I realized today why I do not love Halloween in the same way that I love some of the other holidays. The problem is, for me, that it is so difficult to make Halloween less commercial and more familial and neighbourly.
With Christmas, for example, our family has stopped giving gifts except to children. Instead, we put our money together and give it to charity, and we make homemade things for each other’s stockings, and we bake, and we cook, and we eat. By replacing the commercial aspects of the holiday with family traditions, our time together is less stressful and more celebratory. It becomes something we can truly anticipate as a family.
It is more difficult to avoid the commercial elements of Halloween, however, because they are driven by a question of safety. It is no longer possible to pass out homemade candy apples or popcorn balls rather than mass produced candy, and this is largely because we no longer know our neighbours well enough to trust them not to hurt us. The evening becomes reduced to strangers buying huge amounts of poor quality commercial candy to hand out to the children of other strangers who are handing the same candy out to your own children. It is a candy exchange program, where nobody wins except the candy manufacturers and the dentists.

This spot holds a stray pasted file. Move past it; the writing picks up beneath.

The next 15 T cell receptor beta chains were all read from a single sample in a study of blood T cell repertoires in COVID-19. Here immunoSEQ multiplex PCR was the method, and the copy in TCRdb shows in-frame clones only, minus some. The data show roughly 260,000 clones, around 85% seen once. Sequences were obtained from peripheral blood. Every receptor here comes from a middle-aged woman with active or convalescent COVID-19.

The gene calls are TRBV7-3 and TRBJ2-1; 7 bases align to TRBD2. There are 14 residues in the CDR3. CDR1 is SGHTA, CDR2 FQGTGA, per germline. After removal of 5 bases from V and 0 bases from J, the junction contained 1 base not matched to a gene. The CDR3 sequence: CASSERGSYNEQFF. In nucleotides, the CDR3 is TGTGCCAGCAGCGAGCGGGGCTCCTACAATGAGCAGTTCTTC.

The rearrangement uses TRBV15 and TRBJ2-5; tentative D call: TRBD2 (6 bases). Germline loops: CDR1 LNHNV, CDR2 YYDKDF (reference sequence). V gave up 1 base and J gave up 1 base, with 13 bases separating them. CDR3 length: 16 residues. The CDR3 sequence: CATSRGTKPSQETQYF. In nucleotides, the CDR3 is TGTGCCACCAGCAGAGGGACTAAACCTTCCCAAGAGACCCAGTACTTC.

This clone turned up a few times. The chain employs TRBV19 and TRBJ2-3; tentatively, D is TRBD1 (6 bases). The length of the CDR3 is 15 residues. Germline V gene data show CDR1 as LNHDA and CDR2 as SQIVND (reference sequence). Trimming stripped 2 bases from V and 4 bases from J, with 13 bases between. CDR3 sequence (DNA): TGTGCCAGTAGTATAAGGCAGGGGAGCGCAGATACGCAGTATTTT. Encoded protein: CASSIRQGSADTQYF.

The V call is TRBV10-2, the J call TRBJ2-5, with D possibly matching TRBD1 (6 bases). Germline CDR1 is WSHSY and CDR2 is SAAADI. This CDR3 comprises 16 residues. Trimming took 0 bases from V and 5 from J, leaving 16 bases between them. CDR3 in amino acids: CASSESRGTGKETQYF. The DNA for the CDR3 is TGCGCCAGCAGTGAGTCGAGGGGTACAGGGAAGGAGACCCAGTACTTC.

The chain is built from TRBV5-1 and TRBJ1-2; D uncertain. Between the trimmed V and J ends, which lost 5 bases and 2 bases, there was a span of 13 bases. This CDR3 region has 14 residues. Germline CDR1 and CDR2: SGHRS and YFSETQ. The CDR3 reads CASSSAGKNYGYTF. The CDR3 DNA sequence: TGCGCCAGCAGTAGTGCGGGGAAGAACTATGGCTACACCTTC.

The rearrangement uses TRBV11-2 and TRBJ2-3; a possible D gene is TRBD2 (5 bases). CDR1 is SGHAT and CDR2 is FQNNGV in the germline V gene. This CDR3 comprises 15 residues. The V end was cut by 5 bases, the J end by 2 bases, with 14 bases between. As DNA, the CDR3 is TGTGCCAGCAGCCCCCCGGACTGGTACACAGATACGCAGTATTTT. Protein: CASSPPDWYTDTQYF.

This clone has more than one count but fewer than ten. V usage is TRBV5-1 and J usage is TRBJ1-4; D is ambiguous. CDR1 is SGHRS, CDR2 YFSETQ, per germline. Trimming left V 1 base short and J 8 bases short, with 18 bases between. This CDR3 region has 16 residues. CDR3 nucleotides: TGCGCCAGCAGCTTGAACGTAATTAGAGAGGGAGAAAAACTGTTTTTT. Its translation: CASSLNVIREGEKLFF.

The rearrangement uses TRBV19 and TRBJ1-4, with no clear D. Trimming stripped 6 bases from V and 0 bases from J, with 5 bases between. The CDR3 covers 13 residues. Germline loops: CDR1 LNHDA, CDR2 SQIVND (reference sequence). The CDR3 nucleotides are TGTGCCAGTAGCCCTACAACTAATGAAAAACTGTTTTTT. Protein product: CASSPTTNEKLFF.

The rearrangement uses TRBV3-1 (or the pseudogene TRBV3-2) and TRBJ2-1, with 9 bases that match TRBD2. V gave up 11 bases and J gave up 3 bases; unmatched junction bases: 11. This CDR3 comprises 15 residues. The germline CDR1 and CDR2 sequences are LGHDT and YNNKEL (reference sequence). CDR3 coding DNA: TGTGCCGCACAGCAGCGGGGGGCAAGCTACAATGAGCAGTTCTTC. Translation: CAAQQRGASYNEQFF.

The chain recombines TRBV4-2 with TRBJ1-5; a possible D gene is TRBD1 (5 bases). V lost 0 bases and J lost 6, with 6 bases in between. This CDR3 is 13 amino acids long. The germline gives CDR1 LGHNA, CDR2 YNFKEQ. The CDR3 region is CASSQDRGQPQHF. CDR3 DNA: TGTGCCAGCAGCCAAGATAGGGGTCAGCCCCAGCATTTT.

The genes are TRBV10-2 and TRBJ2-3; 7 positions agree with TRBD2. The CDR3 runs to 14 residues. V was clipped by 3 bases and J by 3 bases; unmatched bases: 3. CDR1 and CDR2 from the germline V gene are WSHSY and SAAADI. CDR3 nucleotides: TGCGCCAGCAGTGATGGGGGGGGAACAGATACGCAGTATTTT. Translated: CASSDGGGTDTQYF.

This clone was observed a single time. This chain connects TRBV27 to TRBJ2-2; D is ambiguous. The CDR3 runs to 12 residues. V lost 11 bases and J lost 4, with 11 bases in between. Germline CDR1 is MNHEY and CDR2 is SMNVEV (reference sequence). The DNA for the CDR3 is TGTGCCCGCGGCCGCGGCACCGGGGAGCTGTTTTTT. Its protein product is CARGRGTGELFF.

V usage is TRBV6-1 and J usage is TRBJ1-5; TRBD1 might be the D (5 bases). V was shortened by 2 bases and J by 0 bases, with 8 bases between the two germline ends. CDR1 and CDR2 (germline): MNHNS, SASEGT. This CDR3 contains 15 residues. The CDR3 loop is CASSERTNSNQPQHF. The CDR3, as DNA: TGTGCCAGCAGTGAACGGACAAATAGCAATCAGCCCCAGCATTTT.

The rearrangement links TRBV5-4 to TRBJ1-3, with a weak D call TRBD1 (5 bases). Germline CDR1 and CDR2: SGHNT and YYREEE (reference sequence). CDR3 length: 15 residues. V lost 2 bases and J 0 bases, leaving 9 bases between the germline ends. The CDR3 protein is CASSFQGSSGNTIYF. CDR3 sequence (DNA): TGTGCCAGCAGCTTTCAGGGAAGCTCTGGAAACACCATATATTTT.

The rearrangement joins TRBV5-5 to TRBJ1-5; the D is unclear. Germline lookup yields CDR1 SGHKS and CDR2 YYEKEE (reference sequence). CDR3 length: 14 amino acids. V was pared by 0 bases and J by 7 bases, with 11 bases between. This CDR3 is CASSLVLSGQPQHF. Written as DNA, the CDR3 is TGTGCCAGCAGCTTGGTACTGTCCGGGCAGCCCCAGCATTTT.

So, I have decided to make Halloween a little more neighbourly and a little more homemade. I will, for the first time in decades, have candied apples for the children who know me, for the children who make up my neighbourhood. I will also have mulled cider for their parents. Of course, I will still need to have a bucket of candies for the kids who do not know me, but I will make our porch a reminder of what Halloween might actually be like if we took the time to know each other as a community.
Perhaps you can do so too.